Correlates of loneliness in midadolescence

Heidi Inderbitzen-Pisaruk, M. L. Clark, Cecilia H. Solano

Research output: Contribution to journalArticlepeer-review

65 Scopus citations

Abstract

The present study was designed to assess the relationship between adolescent loneliness and the following factors commonly associated with adult loneliness: attributional style, self-esteem, social anxiety, and social skills. Subjects were 186 ninth-grade students (107 males and 79 females) who were asked to complete seven different paper-and-pencil measures. Data were analyzed by calculating separate stepwise multiple regression equations for the total sample, males and females. Three significant predictors were found for the total sample: student social skills rating scale, self-esteem, and the perception of stability in interpersonal situations (attributional style). A different pattern of predictors emerged for males and females. Loneliness could be predicted for males from three variables: low self-esteem, the perception of uncontrollability in noninterpersonal situations, and self-perceptions of poor social skills. The best multiple predictors of loneliness for the females were self-perceptions of poor social skills, high social anxiety, and stable attributions for interpersonal situations.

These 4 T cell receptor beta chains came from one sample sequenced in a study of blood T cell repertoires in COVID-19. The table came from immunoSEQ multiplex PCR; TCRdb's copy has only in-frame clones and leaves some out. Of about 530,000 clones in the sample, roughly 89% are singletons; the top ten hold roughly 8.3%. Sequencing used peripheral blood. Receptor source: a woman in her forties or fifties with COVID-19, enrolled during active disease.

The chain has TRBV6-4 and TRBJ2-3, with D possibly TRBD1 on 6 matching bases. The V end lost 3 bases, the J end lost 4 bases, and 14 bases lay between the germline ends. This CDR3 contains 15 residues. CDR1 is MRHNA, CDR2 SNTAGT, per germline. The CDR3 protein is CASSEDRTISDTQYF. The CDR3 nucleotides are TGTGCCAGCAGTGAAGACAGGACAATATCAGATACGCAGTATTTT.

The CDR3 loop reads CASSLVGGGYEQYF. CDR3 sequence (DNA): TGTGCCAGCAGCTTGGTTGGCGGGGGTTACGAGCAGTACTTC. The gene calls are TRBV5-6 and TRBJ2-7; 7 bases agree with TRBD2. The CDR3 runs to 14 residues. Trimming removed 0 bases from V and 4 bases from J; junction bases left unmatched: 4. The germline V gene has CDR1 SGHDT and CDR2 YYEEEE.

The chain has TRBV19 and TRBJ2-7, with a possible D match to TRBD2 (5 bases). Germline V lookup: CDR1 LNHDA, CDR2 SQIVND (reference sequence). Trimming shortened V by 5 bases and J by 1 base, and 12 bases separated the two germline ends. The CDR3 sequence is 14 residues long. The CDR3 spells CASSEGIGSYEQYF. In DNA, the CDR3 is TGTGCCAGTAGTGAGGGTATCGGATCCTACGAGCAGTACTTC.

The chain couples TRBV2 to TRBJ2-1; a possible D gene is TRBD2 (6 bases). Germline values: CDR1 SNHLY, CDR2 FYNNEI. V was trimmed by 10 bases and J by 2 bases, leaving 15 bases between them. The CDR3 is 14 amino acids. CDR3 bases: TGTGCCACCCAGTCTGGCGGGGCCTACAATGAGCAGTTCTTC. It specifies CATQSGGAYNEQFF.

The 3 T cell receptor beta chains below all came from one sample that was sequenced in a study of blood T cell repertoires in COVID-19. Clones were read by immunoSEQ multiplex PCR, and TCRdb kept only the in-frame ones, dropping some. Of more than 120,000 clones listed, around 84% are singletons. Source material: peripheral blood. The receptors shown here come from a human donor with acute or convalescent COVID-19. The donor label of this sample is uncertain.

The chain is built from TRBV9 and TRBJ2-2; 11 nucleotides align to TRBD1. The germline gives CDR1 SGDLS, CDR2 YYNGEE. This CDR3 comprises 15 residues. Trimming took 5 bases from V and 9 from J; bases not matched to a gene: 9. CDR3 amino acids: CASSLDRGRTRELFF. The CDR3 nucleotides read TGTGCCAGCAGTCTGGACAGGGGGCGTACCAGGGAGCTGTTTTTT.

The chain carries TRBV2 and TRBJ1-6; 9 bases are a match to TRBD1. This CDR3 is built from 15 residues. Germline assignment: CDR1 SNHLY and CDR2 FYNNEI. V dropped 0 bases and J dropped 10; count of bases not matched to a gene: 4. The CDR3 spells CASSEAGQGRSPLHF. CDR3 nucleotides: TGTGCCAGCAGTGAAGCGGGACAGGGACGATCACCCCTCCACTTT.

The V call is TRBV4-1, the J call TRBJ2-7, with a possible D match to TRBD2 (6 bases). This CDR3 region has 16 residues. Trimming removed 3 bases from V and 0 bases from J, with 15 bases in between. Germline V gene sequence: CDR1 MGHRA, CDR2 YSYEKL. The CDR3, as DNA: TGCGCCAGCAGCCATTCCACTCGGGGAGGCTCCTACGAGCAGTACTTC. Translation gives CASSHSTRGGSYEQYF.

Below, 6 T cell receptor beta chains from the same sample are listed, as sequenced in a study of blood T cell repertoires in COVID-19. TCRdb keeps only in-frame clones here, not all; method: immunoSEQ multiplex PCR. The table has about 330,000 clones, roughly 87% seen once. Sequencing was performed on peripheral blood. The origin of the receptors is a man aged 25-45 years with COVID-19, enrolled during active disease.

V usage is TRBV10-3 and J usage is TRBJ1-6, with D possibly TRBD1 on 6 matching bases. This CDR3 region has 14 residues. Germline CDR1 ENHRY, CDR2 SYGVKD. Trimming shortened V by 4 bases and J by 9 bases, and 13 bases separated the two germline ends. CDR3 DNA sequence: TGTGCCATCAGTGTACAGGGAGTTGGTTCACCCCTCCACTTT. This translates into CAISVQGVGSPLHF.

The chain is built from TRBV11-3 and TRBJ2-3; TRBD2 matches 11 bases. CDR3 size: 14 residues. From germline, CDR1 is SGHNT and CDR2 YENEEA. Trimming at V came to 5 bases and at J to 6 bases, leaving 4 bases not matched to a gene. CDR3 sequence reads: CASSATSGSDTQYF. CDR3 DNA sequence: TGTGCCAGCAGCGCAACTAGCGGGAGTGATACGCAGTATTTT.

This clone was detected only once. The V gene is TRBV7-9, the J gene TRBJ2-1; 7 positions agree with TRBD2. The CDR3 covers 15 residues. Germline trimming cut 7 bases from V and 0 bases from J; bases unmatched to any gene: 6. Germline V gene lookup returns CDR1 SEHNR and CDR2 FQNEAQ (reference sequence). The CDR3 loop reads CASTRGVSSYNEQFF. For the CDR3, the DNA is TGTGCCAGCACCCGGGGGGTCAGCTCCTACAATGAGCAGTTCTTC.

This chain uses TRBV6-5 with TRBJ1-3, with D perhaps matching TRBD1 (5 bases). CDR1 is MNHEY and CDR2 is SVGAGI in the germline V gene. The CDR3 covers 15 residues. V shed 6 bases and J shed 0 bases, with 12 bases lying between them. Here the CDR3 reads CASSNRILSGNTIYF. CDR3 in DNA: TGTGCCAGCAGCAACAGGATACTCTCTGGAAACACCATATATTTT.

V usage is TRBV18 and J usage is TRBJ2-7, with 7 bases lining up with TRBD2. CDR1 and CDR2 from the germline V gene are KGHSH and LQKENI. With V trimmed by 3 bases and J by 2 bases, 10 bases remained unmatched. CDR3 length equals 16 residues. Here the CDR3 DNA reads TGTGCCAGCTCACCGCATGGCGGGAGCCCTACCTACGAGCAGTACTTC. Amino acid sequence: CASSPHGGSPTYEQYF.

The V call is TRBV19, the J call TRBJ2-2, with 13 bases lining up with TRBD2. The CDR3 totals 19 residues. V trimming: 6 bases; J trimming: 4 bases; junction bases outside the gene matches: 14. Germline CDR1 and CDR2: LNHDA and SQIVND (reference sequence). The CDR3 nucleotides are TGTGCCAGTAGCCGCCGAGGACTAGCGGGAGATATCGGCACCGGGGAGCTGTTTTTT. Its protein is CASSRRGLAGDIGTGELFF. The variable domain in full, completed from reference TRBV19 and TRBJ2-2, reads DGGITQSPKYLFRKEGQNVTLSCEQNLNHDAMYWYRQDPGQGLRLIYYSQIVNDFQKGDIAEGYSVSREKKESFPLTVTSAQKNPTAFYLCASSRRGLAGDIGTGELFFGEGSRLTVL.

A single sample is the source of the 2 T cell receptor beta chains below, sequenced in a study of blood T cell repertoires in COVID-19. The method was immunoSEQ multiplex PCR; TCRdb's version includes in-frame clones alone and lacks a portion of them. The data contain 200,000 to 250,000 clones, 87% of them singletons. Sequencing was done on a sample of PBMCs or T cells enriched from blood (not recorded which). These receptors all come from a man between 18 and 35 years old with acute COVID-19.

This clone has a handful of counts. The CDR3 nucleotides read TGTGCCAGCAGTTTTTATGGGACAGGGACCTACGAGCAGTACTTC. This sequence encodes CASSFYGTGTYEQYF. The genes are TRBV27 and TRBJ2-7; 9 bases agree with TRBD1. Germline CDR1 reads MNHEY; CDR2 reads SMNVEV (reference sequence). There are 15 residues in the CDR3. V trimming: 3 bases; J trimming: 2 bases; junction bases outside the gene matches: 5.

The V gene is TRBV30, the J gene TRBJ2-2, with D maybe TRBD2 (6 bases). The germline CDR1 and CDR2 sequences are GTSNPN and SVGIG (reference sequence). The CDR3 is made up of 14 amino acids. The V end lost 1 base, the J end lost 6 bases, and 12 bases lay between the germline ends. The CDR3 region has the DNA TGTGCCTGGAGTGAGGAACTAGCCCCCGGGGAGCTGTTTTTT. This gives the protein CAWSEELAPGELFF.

Original languageEnglish
Pages (from-to)151-167
Number of pages17
JournalJournal of Youth and Adolescence
Volume21
Issue number2
DOIs
StatePublished - Apr 1992
Externally publishedYes

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